A.L.J. 449 at page 449 and I.H. Jacobs, “The Inherent Jurisdiction of the
Court” (1970), 23 C.L.P. 23; and see also Crevier v. Quebec (A.G.),
 2 S.C.R. 220.
the foregoing, it follows that I cannot accept the Minister’s contention that
subsections 231.2(3) and 231.2(6) constitute a complete code ousting the power
of the Court to investigate, detect and, if necessary, redress abuses of its
conclude that when the Federal Court was engaged in its review under subsection
231.2(6) in this case, it had the power to cancel the authorizations it granted
on the ground that, in its view, the Minister had not made full and frank
disclosure to it on the ex parte application under subsection 231.2(3).
(2) Did the
Minister make full and frank disclosure of relevant information on the ex
parte application in this case?
Minister answers this in the affirmative. In particular, the Minister
challenges the Federal Court’s assessment that the undisclosed information,
summarized in paragraph 8, above, was relevant to its discretion to grant the
authorizations under subsection 231.2(3).
am satisfied that the Federal Court had a basis for finding that the factual
matters in paragraph 8, above, were relevant to the discretion whether the
authorizations should have been granted under subsection 231.2(3) in these
circumstances. The Federal Court’s finding of relevance in this case was a
finding of mixed fact and law suffused by factual appreciation, and no legal
principle is extricable. Accordingly, on the basis of Housen, supra,
it is incumbent on the Minister to demonstrate palpable and overriding error.
The Minister has not done so.
addition, the existence of each of the factual matters described in paragraph 8,
above, was supported by some evidence in the record, and sometimes plenty of
evidence in the record: see the references in the respondent’s memorandum,
footnotes 38 to 101, 165, 167 and 169, each of which the Court has verified for
a valid audit purpose save the authorizations?
Minister submits that the Federal Court erred in law by overlooking that that
there was evidence upon which the authorizations could have been granted. It
stresses there was a legitimate assessment purpose supporting the
authorizations. According to the Minister, as a matter of statutory
interpretation, as long as an audit purpose supported the issuance of the
authorizations, they should have been upheld.
Federal Court did find that a valid audit purpose existed, but it found it to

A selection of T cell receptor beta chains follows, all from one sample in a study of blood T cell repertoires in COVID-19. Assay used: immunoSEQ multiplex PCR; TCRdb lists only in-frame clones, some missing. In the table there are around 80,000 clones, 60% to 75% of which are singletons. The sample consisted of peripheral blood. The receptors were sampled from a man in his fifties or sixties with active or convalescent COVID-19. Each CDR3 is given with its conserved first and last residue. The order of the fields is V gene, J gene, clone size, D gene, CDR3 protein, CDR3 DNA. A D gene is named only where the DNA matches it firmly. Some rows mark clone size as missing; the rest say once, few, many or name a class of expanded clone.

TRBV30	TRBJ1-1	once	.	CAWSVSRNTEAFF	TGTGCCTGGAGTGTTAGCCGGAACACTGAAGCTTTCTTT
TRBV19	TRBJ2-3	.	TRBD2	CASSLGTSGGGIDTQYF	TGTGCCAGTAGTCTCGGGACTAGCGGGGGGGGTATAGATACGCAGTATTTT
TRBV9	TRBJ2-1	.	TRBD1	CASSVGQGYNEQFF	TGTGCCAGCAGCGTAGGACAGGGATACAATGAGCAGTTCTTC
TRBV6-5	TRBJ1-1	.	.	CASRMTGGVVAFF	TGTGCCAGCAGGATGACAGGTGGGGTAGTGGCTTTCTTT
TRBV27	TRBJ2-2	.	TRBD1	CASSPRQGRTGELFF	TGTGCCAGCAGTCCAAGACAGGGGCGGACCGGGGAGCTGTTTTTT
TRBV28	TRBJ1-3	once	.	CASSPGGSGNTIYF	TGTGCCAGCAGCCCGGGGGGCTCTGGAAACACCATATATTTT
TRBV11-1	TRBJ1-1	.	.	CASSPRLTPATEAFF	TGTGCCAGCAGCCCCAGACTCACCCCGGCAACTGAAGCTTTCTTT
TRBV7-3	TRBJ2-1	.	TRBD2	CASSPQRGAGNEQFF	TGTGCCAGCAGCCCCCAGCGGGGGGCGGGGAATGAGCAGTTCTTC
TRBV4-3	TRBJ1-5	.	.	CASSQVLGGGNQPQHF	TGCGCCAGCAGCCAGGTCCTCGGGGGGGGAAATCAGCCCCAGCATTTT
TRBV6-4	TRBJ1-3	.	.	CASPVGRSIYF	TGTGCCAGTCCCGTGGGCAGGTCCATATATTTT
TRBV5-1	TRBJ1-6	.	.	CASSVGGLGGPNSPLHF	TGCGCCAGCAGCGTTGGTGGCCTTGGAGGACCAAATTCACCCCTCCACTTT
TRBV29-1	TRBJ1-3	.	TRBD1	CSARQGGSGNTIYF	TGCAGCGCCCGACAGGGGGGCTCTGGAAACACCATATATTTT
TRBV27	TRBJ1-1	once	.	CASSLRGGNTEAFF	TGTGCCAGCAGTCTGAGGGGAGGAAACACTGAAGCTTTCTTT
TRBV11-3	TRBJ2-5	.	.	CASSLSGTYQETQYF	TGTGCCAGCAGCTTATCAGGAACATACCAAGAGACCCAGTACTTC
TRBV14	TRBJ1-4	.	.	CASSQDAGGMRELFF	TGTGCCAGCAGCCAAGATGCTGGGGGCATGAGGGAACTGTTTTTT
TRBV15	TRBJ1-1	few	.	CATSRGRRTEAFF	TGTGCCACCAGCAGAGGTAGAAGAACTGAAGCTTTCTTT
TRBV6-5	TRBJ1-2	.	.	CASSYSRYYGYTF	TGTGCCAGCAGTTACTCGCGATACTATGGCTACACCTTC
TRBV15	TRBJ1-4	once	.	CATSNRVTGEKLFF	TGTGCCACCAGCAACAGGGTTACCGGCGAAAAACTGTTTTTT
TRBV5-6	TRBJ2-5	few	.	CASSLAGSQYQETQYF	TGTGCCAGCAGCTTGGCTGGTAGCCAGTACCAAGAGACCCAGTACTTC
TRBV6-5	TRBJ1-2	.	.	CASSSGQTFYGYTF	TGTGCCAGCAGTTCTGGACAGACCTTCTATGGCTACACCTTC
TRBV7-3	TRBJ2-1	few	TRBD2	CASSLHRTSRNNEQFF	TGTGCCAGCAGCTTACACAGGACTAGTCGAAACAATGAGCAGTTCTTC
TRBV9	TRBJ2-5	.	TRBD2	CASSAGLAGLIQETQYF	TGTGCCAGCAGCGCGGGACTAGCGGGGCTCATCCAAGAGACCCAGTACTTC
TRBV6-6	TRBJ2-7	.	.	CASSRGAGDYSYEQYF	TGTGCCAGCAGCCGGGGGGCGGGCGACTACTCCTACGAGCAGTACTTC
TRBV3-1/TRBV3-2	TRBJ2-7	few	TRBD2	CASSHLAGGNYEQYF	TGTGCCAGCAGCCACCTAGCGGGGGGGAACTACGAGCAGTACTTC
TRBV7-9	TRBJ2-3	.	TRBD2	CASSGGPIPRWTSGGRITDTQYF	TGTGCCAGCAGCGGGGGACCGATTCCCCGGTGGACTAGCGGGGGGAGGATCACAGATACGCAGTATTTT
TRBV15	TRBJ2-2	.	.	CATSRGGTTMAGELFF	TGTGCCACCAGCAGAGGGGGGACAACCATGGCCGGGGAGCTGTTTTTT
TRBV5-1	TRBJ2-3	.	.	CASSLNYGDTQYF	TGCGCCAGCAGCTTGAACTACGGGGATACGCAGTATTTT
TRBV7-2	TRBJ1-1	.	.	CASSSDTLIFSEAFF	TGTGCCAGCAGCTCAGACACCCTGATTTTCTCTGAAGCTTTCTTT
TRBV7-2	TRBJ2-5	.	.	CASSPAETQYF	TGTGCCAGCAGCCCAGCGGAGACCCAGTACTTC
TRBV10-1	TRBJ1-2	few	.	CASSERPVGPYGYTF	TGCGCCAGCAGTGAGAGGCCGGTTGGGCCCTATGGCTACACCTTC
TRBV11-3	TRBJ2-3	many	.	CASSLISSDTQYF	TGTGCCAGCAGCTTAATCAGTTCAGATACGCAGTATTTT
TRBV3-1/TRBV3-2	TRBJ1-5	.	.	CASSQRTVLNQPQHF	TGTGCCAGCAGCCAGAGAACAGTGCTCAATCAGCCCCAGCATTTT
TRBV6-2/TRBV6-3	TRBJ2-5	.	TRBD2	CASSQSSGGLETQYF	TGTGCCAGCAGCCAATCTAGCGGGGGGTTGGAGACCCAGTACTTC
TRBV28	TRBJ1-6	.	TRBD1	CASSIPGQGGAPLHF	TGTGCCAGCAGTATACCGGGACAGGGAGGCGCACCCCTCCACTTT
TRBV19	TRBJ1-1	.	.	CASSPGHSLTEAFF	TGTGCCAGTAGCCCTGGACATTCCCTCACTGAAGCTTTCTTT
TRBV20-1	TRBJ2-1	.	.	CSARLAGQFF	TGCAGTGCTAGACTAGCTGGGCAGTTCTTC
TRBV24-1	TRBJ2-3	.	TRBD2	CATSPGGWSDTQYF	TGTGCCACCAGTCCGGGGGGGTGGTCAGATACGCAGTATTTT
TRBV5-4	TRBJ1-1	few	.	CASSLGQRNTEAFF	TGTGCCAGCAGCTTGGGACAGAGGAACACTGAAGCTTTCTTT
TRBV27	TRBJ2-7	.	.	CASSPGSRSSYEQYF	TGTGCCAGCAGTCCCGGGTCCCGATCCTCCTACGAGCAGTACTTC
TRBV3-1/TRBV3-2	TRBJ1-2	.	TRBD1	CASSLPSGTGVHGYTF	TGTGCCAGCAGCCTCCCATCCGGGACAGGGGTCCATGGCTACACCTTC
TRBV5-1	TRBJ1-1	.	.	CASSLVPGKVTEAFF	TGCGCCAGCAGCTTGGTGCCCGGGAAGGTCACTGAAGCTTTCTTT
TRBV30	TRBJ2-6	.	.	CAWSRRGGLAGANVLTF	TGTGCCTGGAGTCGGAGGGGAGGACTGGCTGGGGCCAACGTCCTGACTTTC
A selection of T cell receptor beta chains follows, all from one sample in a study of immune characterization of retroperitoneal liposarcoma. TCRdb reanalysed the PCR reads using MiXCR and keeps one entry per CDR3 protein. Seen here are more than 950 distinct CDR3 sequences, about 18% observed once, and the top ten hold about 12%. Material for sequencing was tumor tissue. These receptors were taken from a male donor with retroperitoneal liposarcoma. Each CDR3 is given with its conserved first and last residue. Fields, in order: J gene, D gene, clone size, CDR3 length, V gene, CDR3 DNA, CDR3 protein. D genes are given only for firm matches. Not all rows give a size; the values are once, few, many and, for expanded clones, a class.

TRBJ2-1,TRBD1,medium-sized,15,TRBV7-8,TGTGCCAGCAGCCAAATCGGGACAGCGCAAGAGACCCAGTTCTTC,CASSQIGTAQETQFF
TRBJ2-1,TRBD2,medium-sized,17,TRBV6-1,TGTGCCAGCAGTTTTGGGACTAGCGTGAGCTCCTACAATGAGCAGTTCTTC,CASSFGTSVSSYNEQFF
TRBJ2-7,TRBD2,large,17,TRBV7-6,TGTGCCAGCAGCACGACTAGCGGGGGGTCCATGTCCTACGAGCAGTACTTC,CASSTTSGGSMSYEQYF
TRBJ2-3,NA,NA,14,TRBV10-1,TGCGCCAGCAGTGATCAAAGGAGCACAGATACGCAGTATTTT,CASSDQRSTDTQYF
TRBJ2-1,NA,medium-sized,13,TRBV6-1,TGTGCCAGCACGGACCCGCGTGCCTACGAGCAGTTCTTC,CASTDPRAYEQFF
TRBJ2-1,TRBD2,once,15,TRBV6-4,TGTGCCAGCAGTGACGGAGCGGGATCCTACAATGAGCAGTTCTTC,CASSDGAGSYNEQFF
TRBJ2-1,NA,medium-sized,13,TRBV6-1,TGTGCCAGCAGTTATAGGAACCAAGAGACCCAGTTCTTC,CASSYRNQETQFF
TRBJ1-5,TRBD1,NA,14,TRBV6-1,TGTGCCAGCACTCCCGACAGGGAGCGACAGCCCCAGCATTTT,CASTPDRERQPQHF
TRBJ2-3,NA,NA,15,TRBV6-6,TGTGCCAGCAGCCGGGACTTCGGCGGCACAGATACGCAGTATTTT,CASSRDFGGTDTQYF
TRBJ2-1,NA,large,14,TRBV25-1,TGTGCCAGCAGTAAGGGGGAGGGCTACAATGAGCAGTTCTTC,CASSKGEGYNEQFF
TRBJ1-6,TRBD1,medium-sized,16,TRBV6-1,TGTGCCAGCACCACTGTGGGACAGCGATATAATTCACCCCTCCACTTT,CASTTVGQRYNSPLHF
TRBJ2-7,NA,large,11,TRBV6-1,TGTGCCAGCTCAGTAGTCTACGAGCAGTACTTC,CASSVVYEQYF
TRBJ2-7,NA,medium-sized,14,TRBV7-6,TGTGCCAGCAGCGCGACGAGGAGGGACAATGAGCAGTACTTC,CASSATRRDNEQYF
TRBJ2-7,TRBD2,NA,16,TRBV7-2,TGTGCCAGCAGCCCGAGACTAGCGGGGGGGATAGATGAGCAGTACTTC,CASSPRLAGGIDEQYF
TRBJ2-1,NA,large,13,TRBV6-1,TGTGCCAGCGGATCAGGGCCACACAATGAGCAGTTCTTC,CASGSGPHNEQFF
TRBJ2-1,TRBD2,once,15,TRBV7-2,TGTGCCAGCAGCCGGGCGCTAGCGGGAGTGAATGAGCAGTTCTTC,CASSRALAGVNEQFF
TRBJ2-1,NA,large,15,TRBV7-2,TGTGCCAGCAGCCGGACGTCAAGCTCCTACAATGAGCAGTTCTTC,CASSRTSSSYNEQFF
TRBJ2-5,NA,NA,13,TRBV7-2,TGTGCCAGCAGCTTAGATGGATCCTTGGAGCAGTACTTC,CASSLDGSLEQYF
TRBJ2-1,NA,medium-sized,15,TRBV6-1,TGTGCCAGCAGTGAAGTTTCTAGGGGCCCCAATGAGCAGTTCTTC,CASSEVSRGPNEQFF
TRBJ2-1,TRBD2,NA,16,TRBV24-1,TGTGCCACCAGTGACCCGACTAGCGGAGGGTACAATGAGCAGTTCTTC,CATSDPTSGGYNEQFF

be a secondary or subservient purpose to the primary purpose of chilling the
respondent’s business concerning the 10-8 plans. Based on evidence before it,
the Federal Court found that the Minister’s “primary goal” was to chill this
business – a purpose that was not “sufficiently tied to her valid audit
purpose” – and the Federal Court was “not satisfied that the requirements [were]
actually necessary for the Minister to verify compliance with the Act”:
Reasons, at paragraphs 58-60.
were findings of mixed fact and law suffused by facts, findings that can be set
aside only by palpable and overriding error. Absent palpable and overriding
error, it is not for this Court to re-weigh the evidence and find that a valid
audit purpose was the real purpose.
do agree with the Minister that there was some evidence upon which the Federal
Court could have found the two statutory preconditions to be present. There was
some evidence upon which it could have exercised its discretion in favour of
confirming the authorizations on review. But the Federal Court saw the facts
differently and made findings supported by evidence. Absent palpable and
overriding error, its findings and its exercise of discretion must stand.
if the Minister had a valid audit purpose, it was still open to the Federal
Court, on review, to cancel the authorizations because of the Minister’s
non-disclosure of relevant information. Based on the statutory interpretation
above, in its discretion, this it could do. And it did so, finding material
non-disclosure of relevant information on the part of the Minister. In its
view, the culpability of the Minister was significant: the non-disclosure was
“undoubtedly material” and “could certainly have affected the outcome of the ex
parte applications”: Reasons, at paragraphs 39-40 and 44-45.
Federal Court recognized that cancellation of authorizations under subsection
231.2(6) is sometimes necessary to deprive the Minister of an “advantage
improperly obtained.” It recognized that sometimes the Court must exercise its
discretion in order to create a deterrent effect and bring home to the Minister
the “duty of disclosure…and the consequence[s] if [the Minister] fail[s] in
that duty”: Reasons, at paragraphs 29-30.
making these findings and observations, the Federal Court neither erred in
principle, nor committed any palpable and overriding error. On the evidence,
each factual finding was open to the Federal Court and it exercised its
discretion in a lawful manner within the scope of subsection 231.2(6).
appeal was heard on the same day as the appeal in Minister of National
Revenue v. Lordco Parts Ltd., file no. A-106-12. I would direct the
Registry to deliver a copy of our reasons in Lordco to the parties to
this appeal, concurrently with the release of these reasons.
of this appeal
I would dismiss both the appeal and the cross-appeal. The respondents advanced
the cross-appeal only in case their defence to the appeal failed. Their defence
has succeeded. Accordingly, in my view, the respondents have been wholly
successful and I would grant them their costs of both the appeal and the
Johanne Trudel J.A.”
Wyman W. Webb J.A.”